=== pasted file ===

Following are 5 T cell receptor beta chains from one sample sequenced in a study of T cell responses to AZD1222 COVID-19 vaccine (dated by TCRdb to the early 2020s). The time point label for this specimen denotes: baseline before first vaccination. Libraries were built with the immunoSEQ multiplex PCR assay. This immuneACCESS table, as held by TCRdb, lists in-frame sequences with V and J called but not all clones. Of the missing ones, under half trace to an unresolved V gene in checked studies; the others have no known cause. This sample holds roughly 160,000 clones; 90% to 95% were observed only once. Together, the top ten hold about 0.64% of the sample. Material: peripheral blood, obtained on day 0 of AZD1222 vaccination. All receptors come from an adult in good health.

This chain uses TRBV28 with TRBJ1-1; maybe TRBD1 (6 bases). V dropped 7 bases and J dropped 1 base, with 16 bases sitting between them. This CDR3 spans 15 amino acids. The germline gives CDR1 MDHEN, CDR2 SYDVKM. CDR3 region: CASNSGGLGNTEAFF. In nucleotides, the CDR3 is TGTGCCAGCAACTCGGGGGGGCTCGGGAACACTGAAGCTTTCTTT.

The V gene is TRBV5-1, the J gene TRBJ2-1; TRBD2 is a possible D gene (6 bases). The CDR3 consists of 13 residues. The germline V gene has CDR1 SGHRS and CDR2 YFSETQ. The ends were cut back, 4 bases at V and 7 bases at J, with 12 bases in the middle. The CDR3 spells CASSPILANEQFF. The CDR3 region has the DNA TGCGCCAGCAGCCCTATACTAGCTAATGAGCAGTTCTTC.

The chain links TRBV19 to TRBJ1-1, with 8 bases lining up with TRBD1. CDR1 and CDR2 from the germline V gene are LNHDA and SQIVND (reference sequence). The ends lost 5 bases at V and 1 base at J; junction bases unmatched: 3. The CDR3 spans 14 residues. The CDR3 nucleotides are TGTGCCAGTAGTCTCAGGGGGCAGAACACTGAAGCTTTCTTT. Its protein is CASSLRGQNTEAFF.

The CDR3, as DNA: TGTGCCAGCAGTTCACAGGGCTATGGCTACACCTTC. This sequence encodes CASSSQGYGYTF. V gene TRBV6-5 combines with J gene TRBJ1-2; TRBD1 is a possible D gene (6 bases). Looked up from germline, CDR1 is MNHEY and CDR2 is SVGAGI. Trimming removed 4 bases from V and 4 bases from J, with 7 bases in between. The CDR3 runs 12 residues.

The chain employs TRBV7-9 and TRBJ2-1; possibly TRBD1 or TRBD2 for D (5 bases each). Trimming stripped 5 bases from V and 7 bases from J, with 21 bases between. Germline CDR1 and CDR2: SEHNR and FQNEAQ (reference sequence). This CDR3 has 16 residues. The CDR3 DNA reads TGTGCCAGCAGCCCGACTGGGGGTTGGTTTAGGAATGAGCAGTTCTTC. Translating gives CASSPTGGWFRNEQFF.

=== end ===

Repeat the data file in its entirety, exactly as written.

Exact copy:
Following are 5 T cell receptor beta chains from one sample sequenced in a study of T cell responses to AZD1222 COVID-19 vaccine (dated by TCRdb to the early 2020s). The time point label for this specimen denotes: baseline before first vaccination. Libraries were built with the immunoSEQ multiplex PCR assay. This immuneACCESS table, as held by TCRdb, lists in-frame sequences with V and J called but not all clones. Of the missing ones, under half trace to an unresolved V gene in checked studies; the others have no known cause. This sample holds roughly 160,000 clones; 90% to 95% were observed only once. Together, the top ten hold about 0.64% of the sample. Material: peripheral blood, obtained on day 0 of AZD1222 vaccination. All receptors come from an adult in good health.

This chain uses TRBV28 with TRBJ1-1; maybe TRBD1 (6 bases). V dropped 7 bases and J dropped 1 base, with 16 bases sitting between them. This CDR3 spans 15 amino acids. The germline gives CDR1 MDHEN, CDR2 SYDVKM. CDR3 region: CASNSGGLGNTEAFF. In nucleotides, the CDR3 is TGTGCCAGCAACTCGGGGGGGCTCGGGAACACTGAAGCTTTCTTT.

The V gene is TRBV5-1, the J gene TRBJ2-1; TRBD2 is a possible D gene (6 bases). The CDR3 consists of 13 residues. The germline V gene has CDR1 SGHRS and CDR2 YFSETQ. The ends were cut back, 4 bases at V and 7 bases at J, with 12 bases in the middle. The CDR3 spells CASSPILANEQFF. The CDR3 region has the DNA TGCGCCAGCAGCCCTATACTAGCTAATGAGCAGTTCTTC.

The chain links TRBV19 to TRBJ1-1, with 8 bases lining up with TRBD1. CDR1 and CDR2 from the germline V gene are LNHDA and SQIVND (reference sequence). The ends lost 5 bases at V and 1 base at J; junction bases unmatched: 3. The CDR3 spans 14 residues. The CDR3 nucleotides are TGTGCCAGTAGTCTCAGGGGGCAGAACACTGAAGCTTTCTTT. Its protein is CASSLRGQNTEAFF.

The CDR3, as DNA: TGTGCCAGCAGTTCACAGGGCTATGGCTACACCTTC. This sequence encodes CASSSQGYGYTF. V gene TRBV6-5 combines with J gene TRBJ1-2; TRBD1 is a possible D gene (6 bases). Looked up from germline, CDR1 is MNHEY and CDR2 is SVGAGI. Trimming removed 4 bases from V and 4 bases from J, with 7 bases in between. The CDR3 runs 12 residues.

The chain employs TRBV7-9 and TRBJ2-1; possibly TRBD1 or TRBD2 for D (5 bases each). Trimming stripped 5 bases from V and 7 bases from J, with 21 bases between. Germline CDR1 and CDR2: SEHNR and FQNEAQ (reference sequence). This CDR3 has 16 residues. The CDR3 DNA reads TGTGCCAGCAGCCCGACTGGGGGTTGGTTTAGGAATGAGCAGTTCTTC. Translating gives CASSPTGGWFRNEQFF.